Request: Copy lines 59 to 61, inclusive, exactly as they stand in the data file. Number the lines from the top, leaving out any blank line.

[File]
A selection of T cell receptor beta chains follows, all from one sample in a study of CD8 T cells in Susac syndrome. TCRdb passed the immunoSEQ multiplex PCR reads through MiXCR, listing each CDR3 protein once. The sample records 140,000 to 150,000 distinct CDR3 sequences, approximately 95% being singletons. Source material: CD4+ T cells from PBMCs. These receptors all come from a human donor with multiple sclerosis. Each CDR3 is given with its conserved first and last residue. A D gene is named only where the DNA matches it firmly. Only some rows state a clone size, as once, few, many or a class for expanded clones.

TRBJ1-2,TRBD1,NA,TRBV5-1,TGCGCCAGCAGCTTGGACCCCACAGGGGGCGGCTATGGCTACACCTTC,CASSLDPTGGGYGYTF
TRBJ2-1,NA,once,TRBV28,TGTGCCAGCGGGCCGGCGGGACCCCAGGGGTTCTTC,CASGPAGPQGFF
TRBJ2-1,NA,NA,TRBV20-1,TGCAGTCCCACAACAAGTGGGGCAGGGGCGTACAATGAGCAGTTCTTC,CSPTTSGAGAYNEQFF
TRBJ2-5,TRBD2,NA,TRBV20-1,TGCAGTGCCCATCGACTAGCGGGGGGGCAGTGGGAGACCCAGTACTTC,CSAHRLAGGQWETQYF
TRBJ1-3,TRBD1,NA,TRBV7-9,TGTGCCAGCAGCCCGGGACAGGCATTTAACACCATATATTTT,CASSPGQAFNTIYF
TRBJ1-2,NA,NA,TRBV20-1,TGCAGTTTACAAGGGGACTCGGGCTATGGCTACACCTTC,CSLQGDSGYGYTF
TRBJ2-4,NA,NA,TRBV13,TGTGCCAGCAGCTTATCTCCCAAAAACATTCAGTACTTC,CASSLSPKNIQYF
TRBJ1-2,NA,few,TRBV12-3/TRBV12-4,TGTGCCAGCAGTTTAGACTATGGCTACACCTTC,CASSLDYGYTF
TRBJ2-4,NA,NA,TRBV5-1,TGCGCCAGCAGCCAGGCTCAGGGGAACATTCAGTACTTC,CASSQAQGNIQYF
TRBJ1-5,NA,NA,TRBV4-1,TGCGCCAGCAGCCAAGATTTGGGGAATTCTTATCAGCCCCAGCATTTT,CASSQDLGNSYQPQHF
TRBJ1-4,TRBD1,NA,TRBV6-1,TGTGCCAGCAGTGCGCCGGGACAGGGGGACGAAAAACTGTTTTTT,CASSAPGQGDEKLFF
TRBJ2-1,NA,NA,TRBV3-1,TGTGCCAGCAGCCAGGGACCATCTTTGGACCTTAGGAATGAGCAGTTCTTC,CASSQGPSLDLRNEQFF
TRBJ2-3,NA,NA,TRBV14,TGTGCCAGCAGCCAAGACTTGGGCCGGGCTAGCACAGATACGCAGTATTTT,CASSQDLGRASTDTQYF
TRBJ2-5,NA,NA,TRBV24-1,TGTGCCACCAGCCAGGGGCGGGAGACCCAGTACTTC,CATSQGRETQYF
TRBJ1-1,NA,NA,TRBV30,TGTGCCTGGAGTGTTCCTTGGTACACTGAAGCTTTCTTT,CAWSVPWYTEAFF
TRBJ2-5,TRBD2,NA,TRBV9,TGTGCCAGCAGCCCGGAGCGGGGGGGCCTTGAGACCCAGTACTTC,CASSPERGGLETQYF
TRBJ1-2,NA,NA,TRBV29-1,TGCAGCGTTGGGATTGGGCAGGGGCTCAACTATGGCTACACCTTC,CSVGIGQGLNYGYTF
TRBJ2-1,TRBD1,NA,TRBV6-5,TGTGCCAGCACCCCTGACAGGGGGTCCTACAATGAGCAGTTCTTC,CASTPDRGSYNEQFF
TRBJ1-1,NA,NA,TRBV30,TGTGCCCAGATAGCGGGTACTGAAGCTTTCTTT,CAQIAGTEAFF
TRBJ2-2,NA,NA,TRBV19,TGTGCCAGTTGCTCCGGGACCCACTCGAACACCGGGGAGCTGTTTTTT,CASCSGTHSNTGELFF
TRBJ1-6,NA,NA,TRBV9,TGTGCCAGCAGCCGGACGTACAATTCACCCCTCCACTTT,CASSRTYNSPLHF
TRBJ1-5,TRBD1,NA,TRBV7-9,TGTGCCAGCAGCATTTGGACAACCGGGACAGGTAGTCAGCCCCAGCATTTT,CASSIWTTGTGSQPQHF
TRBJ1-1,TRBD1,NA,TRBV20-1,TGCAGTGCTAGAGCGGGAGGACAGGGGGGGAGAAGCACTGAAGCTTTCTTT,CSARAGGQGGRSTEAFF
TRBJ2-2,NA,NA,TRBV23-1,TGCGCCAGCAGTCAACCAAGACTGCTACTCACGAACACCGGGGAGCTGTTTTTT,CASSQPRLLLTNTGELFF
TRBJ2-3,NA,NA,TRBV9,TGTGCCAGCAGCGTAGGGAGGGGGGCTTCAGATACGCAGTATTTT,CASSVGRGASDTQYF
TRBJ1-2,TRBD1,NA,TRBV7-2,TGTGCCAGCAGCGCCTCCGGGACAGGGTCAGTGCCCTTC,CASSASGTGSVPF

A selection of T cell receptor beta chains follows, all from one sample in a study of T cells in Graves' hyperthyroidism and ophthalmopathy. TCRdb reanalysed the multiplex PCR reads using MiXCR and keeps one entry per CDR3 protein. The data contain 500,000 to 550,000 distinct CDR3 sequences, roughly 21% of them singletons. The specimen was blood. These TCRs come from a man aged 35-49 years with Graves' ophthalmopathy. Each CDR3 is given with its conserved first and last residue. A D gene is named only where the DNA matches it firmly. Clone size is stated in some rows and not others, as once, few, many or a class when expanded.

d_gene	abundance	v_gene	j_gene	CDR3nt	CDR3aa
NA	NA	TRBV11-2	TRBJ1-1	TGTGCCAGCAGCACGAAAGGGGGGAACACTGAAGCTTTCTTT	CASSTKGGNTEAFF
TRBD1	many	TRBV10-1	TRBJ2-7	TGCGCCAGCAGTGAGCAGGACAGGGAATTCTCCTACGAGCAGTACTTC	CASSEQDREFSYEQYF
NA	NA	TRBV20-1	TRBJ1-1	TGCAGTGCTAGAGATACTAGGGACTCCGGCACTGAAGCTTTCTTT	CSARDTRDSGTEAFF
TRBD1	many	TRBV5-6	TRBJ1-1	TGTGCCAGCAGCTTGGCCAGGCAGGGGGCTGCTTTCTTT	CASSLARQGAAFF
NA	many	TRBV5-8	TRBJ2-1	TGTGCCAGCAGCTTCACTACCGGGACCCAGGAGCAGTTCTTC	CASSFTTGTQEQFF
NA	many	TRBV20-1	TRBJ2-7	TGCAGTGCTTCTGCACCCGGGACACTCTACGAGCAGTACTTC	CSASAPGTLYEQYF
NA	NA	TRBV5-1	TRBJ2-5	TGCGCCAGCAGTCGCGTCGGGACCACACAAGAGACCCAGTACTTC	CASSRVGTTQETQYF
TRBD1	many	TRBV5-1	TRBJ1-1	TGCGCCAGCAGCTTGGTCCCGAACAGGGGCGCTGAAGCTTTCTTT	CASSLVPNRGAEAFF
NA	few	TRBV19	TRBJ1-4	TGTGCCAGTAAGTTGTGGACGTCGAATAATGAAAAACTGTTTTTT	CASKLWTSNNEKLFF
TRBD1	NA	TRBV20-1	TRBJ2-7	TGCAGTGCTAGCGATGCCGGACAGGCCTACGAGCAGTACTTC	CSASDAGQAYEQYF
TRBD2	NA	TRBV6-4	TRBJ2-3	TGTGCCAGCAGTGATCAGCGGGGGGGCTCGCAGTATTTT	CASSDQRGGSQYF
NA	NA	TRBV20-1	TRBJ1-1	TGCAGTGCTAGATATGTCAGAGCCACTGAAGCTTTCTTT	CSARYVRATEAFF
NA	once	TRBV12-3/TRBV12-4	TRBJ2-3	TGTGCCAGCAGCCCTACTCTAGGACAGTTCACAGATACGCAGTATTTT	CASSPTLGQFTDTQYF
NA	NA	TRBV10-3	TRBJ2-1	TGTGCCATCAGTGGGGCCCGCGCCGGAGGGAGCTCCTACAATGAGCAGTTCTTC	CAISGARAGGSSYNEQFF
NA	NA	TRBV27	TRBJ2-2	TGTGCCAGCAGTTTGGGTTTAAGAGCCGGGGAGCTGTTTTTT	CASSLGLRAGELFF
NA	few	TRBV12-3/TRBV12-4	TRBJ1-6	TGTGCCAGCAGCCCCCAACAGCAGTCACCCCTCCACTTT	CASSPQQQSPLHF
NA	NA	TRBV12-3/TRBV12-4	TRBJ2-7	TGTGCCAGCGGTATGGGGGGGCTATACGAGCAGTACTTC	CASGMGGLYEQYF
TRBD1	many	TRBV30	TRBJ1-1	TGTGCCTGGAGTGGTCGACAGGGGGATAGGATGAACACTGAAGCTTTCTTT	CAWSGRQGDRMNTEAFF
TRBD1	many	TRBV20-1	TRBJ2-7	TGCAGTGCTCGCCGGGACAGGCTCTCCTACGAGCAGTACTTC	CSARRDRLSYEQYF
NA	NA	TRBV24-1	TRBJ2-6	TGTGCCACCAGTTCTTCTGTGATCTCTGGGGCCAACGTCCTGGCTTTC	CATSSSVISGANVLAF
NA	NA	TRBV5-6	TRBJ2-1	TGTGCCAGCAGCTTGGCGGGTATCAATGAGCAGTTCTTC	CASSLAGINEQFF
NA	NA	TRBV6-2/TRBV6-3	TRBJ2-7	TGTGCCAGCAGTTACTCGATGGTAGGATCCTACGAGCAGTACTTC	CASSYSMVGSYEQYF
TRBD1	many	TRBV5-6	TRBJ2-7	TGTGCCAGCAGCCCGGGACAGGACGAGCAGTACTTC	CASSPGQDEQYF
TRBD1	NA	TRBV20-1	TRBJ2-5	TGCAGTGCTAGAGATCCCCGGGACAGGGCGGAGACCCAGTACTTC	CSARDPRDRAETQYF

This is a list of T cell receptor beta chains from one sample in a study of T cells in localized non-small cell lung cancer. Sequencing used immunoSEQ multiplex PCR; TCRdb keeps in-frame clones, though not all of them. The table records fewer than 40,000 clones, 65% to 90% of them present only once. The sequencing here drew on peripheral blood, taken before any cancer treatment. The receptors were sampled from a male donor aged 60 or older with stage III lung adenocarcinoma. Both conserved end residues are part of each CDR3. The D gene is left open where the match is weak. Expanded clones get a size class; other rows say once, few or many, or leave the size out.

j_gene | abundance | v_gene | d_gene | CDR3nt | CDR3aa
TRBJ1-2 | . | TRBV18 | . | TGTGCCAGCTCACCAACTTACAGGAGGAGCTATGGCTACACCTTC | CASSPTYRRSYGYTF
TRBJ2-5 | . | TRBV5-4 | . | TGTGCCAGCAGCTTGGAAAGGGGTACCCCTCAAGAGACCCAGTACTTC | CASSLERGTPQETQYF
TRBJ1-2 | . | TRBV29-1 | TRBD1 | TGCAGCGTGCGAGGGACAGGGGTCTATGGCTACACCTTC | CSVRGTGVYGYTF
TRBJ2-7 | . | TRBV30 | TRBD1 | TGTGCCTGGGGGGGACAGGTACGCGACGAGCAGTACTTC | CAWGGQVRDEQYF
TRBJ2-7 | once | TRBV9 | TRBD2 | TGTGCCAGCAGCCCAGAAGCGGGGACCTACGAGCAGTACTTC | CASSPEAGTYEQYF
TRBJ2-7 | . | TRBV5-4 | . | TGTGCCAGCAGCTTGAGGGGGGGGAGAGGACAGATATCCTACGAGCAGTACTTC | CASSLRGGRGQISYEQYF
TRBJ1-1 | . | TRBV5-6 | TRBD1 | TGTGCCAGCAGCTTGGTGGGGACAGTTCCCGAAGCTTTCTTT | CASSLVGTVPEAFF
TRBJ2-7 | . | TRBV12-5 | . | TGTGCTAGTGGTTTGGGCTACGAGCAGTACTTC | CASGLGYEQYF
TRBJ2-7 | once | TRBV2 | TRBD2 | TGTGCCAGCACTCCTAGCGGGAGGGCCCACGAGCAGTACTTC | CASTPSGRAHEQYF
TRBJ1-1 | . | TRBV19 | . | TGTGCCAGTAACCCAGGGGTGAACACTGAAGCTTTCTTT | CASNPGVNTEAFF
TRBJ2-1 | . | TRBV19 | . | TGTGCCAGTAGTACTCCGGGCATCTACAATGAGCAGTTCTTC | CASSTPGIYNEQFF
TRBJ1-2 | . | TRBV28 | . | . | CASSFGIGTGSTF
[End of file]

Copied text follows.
TRBJ2-7 | . | TRBV30 | TRBD1 | TGTGCCTGGGGGGGACAGGTACGCGACGAGCAGTACTTC | CAWGGQVRDEQYF
TRBJ2-7 | once | TRBV9 | TRBD2 | TGTGCCAGCAGCCCAGAAGCGGGGACCTACGAGCAGTACTTC | CASSPEAGTYEQYF
TRBJ2-7 | . | TRBV5-4 | . | TGTGCCAGCAGCTTGAGGGGGGGGAGAGGACAGATATCCTACGAGCAGTACTTC | CASSLRGGRGQISYEQYF